Professional golf is in a much different place than it was 11 months ago when the Australian PGA Championship emerged from a Covid induced slumber at Royal Queensland.
Jed Morgan, a member of the club, smashed everyone and, with no Australian Open and the purse wildly exceeding the rest of the tour’s events, guaranteed himself a DP World Tour card for the 2023 season.
The impact of the Saudi tour is all anyone seems to want to talk about these days and surely most of us are over it.
Maybe in 20 years we’ll have a better understanding of its effects but right now no one really has any clue how it will all play-out and what the inevitable consequences will be. The only certainty is there will be plenty of unintended ones and no crystal ball can tell you what they might be.
There will unquestionably be unintended consequences coming from LIV just as there were a multitude of them heralded by arrival of Tiger Woods.
Woods, the pro exploded, on to the PGA Tour in the last quarter of 1996 and unimagined money poured into the professional game.
So much of it was there, the best non-Americans could almost instantly, and certainly within a handful of years, make much more prizemoney in the United States than the generation of Severiano Ballesteros, Nick Faldo, Bernhard Langer, Sandy Lyle, and Ian Woosnam – although it’s fair to say they hardly went short.
Ballesteros et al could play much of their season in Europe, cash big guarantees (topped up in both Japan and Australia late in the year) and likely make more than just playing for prizemoney across the Atlantic.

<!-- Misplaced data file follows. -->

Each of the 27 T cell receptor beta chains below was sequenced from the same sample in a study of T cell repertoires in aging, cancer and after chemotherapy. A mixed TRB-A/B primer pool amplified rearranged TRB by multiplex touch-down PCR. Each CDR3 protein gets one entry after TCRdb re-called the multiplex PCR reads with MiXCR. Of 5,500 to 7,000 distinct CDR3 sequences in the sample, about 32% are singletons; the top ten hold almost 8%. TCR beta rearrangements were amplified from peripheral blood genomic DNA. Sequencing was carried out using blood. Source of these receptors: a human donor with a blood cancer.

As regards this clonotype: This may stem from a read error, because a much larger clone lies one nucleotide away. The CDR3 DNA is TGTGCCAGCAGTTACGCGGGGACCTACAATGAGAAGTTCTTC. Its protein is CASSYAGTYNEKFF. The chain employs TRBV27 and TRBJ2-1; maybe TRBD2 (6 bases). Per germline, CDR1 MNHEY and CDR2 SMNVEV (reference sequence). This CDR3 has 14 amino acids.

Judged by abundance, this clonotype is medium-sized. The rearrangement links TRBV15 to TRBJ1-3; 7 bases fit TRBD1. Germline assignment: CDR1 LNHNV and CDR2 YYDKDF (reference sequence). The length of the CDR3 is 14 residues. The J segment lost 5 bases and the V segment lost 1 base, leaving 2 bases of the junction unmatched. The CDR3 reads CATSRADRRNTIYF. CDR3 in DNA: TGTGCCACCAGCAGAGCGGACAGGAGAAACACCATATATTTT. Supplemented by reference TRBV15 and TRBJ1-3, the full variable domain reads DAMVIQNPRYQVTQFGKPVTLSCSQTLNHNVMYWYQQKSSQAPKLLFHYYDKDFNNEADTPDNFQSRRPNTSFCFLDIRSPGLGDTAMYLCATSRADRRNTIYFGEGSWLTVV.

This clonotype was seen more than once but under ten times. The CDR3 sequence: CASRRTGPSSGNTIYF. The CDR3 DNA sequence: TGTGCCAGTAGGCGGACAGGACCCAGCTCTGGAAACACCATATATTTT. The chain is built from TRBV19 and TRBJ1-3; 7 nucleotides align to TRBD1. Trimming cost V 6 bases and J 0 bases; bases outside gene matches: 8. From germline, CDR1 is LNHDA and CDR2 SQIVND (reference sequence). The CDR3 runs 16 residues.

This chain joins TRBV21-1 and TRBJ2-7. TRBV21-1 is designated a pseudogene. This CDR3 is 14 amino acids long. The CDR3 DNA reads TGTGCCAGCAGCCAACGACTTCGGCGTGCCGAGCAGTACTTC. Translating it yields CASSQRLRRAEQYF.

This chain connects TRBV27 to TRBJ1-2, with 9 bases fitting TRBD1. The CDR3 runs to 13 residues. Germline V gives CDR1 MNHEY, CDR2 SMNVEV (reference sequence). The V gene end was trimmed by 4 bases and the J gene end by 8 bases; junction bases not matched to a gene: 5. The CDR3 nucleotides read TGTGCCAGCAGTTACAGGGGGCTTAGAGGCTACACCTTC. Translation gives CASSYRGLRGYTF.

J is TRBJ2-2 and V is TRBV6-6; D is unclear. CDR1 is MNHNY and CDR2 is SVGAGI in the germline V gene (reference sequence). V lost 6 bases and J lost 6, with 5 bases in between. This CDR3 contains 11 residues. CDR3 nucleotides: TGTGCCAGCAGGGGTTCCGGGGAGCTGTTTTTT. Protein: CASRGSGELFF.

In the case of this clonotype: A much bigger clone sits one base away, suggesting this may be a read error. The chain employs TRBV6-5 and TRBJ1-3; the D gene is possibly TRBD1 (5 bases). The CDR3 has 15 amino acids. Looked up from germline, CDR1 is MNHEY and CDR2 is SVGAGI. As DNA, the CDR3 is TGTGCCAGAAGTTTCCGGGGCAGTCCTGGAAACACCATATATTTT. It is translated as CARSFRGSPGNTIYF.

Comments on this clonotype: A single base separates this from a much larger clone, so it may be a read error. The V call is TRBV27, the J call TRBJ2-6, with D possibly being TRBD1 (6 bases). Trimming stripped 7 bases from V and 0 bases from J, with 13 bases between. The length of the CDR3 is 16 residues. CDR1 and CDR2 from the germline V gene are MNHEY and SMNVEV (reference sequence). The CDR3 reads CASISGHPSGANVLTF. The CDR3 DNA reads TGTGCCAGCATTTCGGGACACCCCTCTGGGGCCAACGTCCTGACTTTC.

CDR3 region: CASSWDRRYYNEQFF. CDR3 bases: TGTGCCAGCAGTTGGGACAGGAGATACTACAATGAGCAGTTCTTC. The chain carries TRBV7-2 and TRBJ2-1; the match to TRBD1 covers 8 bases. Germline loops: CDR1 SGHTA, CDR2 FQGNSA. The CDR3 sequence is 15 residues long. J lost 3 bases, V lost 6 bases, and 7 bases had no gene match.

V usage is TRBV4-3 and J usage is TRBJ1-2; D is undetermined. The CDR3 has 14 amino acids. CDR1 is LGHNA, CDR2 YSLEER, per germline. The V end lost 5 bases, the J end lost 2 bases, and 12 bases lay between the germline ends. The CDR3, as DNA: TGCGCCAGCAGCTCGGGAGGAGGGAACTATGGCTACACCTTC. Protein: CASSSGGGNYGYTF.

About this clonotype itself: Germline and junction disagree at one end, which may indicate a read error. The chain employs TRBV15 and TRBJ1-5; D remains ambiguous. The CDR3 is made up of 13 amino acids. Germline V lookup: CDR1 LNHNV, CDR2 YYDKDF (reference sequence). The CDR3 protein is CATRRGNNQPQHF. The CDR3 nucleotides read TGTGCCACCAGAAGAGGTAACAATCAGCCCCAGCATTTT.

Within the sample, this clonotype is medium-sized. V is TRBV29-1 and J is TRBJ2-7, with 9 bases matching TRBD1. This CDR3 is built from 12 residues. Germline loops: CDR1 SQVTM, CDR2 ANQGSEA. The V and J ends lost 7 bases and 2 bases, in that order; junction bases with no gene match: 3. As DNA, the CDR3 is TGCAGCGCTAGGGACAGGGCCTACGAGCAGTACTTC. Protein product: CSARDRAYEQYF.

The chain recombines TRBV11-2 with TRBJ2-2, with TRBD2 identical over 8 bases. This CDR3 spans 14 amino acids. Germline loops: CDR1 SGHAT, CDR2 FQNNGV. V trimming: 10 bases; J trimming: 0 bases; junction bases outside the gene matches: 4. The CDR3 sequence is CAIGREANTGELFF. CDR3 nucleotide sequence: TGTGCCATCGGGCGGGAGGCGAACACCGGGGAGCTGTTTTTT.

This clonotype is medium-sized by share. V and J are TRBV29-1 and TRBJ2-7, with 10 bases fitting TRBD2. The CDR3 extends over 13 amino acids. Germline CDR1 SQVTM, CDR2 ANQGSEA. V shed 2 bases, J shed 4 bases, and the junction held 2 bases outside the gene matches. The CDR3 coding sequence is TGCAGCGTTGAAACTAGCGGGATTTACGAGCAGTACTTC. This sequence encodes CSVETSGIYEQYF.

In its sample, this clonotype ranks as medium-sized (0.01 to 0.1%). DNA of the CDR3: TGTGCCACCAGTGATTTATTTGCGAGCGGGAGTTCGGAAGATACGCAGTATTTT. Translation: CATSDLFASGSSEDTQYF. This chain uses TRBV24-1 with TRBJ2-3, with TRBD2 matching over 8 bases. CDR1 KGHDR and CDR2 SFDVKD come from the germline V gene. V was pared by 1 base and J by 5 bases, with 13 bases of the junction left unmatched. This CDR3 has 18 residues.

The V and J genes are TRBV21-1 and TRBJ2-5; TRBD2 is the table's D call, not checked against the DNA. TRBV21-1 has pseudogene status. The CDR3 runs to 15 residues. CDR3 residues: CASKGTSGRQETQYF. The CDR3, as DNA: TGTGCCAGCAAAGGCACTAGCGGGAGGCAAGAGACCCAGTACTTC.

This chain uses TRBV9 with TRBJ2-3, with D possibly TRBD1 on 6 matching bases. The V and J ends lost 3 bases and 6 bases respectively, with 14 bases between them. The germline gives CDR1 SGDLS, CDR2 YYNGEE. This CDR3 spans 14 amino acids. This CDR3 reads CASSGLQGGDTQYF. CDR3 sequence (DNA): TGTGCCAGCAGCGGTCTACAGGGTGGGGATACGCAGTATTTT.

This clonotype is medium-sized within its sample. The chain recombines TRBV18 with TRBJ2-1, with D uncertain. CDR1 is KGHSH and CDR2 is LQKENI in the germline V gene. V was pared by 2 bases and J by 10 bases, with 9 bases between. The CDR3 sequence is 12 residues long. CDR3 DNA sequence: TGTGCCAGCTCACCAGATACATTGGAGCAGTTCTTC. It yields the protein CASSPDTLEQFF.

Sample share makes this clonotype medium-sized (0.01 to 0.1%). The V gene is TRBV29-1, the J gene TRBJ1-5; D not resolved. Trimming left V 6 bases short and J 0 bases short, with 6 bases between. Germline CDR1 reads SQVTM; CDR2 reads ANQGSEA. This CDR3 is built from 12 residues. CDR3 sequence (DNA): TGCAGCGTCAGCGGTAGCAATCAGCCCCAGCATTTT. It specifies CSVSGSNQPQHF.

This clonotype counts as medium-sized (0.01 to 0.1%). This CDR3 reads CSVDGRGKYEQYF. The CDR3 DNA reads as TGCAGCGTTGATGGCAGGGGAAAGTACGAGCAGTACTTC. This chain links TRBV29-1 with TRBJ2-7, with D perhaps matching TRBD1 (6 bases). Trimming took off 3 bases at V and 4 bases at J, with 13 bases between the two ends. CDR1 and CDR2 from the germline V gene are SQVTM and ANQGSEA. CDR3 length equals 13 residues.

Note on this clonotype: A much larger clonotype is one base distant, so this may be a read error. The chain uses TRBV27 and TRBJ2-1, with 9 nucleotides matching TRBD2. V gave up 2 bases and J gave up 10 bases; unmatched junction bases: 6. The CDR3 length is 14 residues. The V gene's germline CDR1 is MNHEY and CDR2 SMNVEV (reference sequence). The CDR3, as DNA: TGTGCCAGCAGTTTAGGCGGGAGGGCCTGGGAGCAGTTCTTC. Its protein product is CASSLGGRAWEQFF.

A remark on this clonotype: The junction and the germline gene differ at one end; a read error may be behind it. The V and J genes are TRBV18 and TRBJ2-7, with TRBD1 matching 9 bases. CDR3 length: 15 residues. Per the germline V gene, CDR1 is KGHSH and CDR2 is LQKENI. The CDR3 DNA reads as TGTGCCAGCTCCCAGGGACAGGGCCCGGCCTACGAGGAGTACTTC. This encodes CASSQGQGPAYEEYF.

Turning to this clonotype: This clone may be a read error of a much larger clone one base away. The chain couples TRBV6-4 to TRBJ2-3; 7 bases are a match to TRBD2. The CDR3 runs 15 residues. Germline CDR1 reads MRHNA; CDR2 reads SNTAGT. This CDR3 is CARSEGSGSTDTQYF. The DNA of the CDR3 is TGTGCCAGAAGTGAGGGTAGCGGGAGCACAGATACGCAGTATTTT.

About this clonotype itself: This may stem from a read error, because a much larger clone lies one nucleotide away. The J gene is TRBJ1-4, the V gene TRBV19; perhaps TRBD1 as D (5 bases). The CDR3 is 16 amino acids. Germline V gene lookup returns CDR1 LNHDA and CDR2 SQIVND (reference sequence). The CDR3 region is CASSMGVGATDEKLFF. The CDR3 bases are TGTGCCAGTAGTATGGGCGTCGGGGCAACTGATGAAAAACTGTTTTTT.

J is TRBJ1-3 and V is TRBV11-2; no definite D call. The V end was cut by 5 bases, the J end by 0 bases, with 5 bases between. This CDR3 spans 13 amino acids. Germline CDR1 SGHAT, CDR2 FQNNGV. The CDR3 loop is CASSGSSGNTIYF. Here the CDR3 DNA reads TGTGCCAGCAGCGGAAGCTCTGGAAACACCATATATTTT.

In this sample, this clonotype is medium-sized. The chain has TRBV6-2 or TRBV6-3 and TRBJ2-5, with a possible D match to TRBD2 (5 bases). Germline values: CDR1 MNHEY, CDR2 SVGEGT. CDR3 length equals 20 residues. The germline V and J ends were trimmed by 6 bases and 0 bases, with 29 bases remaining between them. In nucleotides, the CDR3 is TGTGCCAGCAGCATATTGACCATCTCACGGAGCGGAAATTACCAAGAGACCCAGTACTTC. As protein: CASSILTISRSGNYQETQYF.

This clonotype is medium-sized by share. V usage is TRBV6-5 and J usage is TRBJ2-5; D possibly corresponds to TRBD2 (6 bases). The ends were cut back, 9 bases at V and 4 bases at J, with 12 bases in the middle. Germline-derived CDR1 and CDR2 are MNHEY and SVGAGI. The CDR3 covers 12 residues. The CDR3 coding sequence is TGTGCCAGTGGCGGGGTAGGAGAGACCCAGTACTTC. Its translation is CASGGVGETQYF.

The consequence of the Woods’ money influx was the next generation of Europeans including Lee Westwood, Ian Poulter, Martin Kaymer, Rory McIlroy, Justin Rose and Luke Donald took up residence in Florida or Scottsdale instead of Sunningdale, Jersey or Pedrena and pretty much played full-time in the United States.
Twenty years later the European Tour, now the DP World Tour is still more than worthwhile (this week’s winner earns a year’s exemption), but it’s a way away from the halcyon days if the measure is their very best players playing fifteen weeks a year on their home circuit.
Either way, this week at Royal Queensland and next in Melbourne at the Victoria/Kingston Heath Australian Open promises to be a celebration of the achievements of our finest players headed by Cameron Smith and Minjee Lee. Both are amongst the best handful of players in men’s and women’s game and is there another global game we play where we can claim the same?
Smith is not Norman in terms of Hollywood but he’s fascinating to observe because it’s not immediately obvious why he is such a brilliant player. You only had to watch a young Norman – or Adam Scott – hit a shot to see they were both going to be world-class.
Smith’s game is different, more like those of past PGA champions Peter Thomson, Kel Nagle or Graham Marsh, but no less interesting.
Scott too is in Brisbane this week and like the man tired with London being tired with life, if you’re tired of watching Adam Scott play golf, your standards are way too high.
I first saw him play in Melbourne in 1999 and whilst it’s ideally better seeing them as kids than war-weary veterans, 20-plus years on there are still few more beautiful sights in the game than the Queenslander swinging the club.
Click here for the full field draw for Thursday’s first round of the Fortinet Australian PGA Championship.
By Mike Clayton